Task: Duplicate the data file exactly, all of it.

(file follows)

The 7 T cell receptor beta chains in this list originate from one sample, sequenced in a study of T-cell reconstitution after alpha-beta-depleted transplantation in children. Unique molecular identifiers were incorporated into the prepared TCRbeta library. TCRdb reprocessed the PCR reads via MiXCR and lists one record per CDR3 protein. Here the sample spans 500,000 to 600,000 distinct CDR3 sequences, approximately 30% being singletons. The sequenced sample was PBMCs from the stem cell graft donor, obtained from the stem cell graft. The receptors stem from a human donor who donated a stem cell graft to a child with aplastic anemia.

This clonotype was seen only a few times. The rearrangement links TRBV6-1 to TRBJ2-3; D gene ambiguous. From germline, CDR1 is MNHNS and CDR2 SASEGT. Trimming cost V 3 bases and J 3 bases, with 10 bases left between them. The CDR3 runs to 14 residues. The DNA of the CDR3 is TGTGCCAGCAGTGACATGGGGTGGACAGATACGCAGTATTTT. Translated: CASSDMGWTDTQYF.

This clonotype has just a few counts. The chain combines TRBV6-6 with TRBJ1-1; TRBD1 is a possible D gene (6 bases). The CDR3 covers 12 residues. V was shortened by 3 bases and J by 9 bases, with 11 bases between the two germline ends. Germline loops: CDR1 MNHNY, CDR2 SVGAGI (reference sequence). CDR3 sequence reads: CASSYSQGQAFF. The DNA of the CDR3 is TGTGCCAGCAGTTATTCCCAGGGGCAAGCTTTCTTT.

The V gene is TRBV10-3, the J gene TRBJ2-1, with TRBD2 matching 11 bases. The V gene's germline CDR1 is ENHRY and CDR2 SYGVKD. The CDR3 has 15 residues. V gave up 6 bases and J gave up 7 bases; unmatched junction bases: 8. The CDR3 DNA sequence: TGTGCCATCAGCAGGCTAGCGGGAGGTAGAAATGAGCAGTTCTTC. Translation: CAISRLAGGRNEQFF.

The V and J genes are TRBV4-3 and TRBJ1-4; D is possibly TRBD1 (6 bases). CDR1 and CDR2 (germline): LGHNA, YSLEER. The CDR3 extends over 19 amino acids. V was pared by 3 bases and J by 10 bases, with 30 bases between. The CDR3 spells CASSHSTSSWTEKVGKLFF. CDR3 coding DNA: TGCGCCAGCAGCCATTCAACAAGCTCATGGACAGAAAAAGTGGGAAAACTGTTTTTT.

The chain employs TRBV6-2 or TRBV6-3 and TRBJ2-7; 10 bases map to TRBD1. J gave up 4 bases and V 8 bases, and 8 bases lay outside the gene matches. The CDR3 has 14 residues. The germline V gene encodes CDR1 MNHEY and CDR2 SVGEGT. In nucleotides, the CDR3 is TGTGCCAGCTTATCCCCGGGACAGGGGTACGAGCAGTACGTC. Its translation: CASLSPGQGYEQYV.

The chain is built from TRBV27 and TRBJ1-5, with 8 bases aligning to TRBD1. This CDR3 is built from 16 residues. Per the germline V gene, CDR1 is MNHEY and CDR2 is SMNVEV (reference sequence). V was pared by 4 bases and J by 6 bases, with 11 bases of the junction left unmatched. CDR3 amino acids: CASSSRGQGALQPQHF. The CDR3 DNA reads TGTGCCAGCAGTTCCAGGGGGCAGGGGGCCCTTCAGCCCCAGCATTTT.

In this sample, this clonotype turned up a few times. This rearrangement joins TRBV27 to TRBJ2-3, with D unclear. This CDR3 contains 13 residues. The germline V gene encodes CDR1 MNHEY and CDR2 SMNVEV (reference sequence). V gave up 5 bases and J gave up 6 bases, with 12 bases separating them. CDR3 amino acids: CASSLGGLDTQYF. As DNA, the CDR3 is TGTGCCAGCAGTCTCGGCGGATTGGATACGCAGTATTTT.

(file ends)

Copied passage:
The 7 T cell receptor beta chains in this list originate from one sample, sequenced in a study of T-cell reconstitution after alpha-beta-depleted transplantation in children. Unique molecular identifiers were incorporated into the prepared TCRbeta library. TCRdb reprocessed the PCR reads via MiXCR and lists one record per CDR3 protein. Here the sample spans 500,000 to 600,000 distinct CDR3 sequences, approximately 30% being singletons. The sequenced sample was PBMCs from the stem cell graft donor, obtained from the stem cell graft. The receptors stem from a human donor who donated a stem cell graft to a child with aplastic anemia.

This clonotype was seen only a few times. The rearrangement links TRBV6-1 to TRBJ2-3; D gene ambiguous. From germline, CDR1 is MNHNS and CDR2 SASEGT. Trimming cost V 3 bases and J 3 bases, with 10 bases left between them. The CDR3 runs to 14 residues. The DNA of the CDR3 is TGTGCCAGCAGTGACATGGGGTGGACAGATACGCAGTATTTT. Translated: CASSDMGWTDTQYF.

This clonotype has just a few counts. The chain combines TRBV6-6 with TRBJ1-1; TRBD1 is a possible D gene (6 bases). The CDR3 covers 12 residues. V was shortened by 3 bases and J by 9 bases, with 11 bases between the two germline ends. Germline loops: CDR1 MNHNY, CDR2 SVGAGI (reference sequence). CDR3 sequence reads: CASSYSQGQAFF. The DNA of the CDR3 is TGTGCCAGCAGTTATTCCCAGGGGCAAGCTTTCTTT.

The V gene is TRBV10-3, the J gene TRBJ2-1, with TRBD2 matching 11 bases. The V gene's germline CDR1 is ENHRY and CDR2 SYGVKD. The CDR3 has 15 residues. V gave up 6 bases and J gave up 7 bases; unmatched junction bases: 8. The CDR3 DNA sequence: TGTGCCATCAGCAGGCTAGCGGGAGGTAGAAATGAGCAGTTCTTC. Translation: CAISRLAGGRNEQFF.

The V and J genes are TRBV4-3 and TRBJ1-4; D is possibly TRBD1 (6 bases). CDR1 and CDR2 (germline): LGHNA, YSLEER. The CDR3 extends over 19 amino acids. V was pared by 3 bases and J by 10 bases, with 30 bases between. The CDR3 spells CASSHSTSSWTEKVGKLFF. CDR3 coding DNA: TGCGCCAGCAGCCATTCAACAAGCTCATGGACAGAAAAAGTGGGAAAACTGTTTTTT.

The chain employs TRBV6-2 or TRBV6-3 and TRBJ2-7; 10 bases map to TRBD1. J gave up 4 bases and V 8 bases, and 8 bases lay outside the gene matches. The CDR3 has 14 residues. The germline V gene encodes CDR1 MNHEY and CDR2 SVGEGT. In nucleotides, the CDR3 is TGTGCCAGCTTATCCCCGGGACAGGGGTACGAGCAGTACGTC. Its translation: CASLSPGQGYEQYV.

The chain is built from TRBV27 and TRBJ1-5, with 8 bases aligning to TRBD1. This CDR3 is built from 16 residues. Per the germline V gene, CDR1 is MNHEY and CDR2 is SMNVEV (reference sequence). V was pared by 4 bases and J by 6 bases, with 11 bases of the junction left unmatched. CDR3 amino acids: CASSSRGQGALQPQHF. The CDR3 DNA reads TGTGCCAGCAGTTCCAGGGGGCAGGGGGCCCTTCAGCCCCAGCATTTT.

In this sample, this clonotype turned up a few times. This rearrangement joins TRBV27 to TRBJ2-3, with D unclear. This CDR3 contains 13 residues. The germline V gene encodes CDR1 MNHEY and CDR2 SMNVEV (reference sequence). V gave up 5 bases and J gave up 6 bases, with 12 bases separating them. CDR3 amino acids: CASSLGGLDTQYF. As DNA, the CDR3 is TGTGCCAGCAGTCTCGGCGGATTGGATACGCAGTATTTT.